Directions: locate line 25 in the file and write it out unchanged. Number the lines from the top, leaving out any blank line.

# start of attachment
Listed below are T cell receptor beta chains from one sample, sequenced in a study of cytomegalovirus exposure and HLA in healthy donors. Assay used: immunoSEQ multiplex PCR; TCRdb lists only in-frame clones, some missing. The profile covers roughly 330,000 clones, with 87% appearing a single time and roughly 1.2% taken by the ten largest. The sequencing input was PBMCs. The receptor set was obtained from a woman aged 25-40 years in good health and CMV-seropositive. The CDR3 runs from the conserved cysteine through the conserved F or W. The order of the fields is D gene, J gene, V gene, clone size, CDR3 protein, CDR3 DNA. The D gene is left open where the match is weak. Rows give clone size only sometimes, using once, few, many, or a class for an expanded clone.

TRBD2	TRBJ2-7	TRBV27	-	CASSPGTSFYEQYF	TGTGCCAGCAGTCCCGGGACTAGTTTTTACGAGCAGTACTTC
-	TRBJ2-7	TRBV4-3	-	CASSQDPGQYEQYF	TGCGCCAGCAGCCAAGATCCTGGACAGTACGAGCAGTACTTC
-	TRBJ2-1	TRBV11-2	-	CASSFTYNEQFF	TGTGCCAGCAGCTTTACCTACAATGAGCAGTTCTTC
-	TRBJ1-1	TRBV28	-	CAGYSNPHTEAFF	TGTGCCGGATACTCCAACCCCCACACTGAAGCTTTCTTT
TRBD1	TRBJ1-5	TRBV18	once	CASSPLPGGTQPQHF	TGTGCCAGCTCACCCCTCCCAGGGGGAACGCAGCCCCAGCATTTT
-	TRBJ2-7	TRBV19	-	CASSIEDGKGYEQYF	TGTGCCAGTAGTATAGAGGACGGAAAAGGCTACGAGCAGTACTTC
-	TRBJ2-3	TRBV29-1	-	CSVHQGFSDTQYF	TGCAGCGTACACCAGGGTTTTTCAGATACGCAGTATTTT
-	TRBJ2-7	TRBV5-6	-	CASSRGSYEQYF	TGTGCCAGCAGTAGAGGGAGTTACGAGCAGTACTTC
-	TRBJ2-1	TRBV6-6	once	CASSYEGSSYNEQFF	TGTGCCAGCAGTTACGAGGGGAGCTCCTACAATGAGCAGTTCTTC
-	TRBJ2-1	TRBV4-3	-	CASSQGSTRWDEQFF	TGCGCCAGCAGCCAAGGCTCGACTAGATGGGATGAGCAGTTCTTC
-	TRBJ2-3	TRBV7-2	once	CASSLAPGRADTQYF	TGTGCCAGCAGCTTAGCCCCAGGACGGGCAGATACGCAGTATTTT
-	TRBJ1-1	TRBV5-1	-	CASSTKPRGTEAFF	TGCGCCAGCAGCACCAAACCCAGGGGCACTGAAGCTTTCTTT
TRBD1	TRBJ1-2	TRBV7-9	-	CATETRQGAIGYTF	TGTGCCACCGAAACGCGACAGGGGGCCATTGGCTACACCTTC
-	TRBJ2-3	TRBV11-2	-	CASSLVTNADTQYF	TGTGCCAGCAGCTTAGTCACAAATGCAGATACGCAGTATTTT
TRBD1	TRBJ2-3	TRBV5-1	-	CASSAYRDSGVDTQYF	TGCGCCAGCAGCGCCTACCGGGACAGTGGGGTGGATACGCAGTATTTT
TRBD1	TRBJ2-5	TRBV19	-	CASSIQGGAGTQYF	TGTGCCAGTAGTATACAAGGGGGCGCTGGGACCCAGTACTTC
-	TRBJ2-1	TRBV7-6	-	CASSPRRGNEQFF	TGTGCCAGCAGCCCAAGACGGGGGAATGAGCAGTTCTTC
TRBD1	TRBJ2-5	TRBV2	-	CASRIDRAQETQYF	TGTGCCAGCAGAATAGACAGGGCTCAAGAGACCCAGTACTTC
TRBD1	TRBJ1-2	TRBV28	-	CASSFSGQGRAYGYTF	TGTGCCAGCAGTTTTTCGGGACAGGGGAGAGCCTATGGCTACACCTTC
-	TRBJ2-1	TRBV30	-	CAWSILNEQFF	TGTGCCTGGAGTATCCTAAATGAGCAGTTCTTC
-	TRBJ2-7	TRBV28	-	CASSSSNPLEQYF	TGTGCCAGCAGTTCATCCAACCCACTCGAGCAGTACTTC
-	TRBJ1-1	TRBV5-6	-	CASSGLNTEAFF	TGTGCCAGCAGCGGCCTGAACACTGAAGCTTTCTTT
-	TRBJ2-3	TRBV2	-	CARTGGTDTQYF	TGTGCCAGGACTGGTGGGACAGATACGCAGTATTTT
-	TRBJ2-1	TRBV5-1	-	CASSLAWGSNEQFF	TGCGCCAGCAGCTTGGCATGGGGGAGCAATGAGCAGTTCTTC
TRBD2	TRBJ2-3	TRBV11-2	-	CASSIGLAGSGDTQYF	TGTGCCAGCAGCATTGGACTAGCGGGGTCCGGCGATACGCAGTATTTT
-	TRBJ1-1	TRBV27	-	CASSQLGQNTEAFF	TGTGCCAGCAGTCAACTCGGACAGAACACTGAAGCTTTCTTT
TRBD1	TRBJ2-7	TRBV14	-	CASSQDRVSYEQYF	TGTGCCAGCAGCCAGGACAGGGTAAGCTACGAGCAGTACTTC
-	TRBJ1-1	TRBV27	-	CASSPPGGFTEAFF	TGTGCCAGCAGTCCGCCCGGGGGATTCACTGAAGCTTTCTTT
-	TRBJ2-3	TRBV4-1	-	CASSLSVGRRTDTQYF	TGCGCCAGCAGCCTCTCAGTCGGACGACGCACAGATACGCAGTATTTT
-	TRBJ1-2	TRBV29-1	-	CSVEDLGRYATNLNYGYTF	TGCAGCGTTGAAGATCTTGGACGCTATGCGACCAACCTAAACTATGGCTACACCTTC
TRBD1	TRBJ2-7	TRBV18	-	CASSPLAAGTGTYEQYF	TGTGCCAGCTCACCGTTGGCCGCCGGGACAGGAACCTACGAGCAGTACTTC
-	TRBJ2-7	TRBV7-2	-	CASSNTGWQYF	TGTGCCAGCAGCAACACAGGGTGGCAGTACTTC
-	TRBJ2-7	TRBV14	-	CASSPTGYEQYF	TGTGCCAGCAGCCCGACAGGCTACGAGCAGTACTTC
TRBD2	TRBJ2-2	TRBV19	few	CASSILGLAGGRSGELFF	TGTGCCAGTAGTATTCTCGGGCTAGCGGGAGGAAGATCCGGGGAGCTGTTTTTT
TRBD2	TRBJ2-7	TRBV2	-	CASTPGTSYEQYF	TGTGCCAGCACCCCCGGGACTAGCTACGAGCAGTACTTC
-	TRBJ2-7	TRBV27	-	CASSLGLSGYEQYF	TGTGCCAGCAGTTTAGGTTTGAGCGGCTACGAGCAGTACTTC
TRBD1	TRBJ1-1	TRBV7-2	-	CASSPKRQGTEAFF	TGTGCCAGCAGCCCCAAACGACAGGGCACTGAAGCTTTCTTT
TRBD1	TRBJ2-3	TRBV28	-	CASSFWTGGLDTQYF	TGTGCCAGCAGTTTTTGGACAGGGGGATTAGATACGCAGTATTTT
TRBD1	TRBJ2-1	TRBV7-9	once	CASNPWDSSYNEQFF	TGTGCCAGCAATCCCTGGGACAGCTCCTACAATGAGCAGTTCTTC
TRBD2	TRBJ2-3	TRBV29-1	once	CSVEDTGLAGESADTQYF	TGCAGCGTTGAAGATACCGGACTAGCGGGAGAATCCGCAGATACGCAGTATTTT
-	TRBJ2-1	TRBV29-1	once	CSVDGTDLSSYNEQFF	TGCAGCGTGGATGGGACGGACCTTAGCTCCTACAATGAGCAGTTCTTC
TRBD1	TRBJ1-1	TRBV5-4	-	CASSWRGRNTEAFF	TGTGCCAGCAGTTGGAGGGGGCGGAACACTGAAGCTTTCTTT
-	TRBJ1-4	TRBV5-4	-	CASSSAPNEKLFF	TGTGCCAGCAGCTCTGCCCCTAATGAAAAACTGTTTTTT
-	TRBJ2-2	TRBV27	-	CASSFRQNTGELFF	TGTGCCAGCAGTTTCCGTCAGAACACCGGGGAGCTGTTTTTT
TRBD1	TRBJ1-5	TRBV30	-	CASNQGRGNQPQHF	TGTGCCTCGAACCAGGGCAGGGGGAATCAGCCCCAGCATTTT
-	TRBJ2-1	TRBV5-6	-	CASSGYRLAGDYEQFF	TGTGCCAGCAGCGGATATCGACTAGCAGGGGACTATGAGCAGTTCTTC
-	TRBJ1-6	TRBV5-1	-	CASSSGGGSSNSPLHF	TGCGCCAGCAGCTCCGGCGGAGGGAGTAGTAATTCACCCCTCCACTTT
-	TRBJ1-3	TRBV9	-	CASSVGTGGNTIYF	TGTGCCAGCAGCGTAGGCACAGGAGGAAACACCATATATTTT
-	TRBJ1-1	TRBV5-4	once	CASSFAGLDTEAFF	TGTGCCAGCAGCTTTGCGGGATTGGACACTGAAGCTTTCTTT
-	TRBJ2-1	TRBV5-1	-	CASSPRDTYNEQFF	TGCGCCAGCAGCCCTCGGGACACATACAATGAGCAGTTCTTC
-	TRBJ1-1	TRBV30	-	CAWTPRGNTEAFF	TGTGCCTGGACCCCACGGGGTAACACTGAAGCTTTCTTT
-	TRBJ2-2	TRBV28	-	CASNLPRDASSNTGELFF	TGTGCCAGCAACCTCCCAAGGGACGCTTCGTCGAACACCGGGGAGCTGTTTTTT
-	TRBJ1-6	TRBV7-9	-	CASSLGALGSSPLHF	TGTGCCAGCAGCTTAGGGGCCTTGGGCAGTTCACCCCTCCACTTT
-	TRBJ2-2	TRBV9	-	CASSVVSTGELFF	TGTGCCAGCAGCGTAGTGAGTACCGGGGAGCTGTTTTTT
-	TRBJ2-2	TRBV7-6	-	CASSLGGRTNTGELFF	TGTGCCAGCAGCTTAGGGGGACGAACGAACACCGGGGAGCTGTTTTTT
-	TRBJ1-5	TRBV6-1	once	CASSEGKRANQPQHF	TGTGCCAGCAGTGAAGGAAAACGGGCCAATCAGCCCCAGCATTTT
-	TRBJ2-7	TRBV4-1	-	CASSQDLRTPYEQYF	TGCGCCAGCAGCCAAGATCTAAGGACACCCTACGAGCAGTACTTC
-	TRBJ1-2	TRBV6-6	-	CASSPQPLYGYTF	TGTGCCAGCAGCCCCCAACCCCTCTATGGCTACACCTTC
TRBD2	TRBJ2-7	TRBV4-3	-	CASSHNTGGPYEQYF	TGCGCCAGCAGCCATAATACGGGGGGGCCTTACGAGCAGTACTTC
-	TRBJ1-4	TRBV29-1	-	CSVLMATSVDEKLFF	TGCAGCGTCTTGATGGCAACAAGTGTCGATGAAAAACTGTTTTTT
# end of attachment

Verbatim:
-	TRBJ2-1	TRBV5-1	-	CASSLAWGSNEQFF	TGCGCCAGCAGCTTGGCATGGGGGAGCAATGAGCAGTTCTTC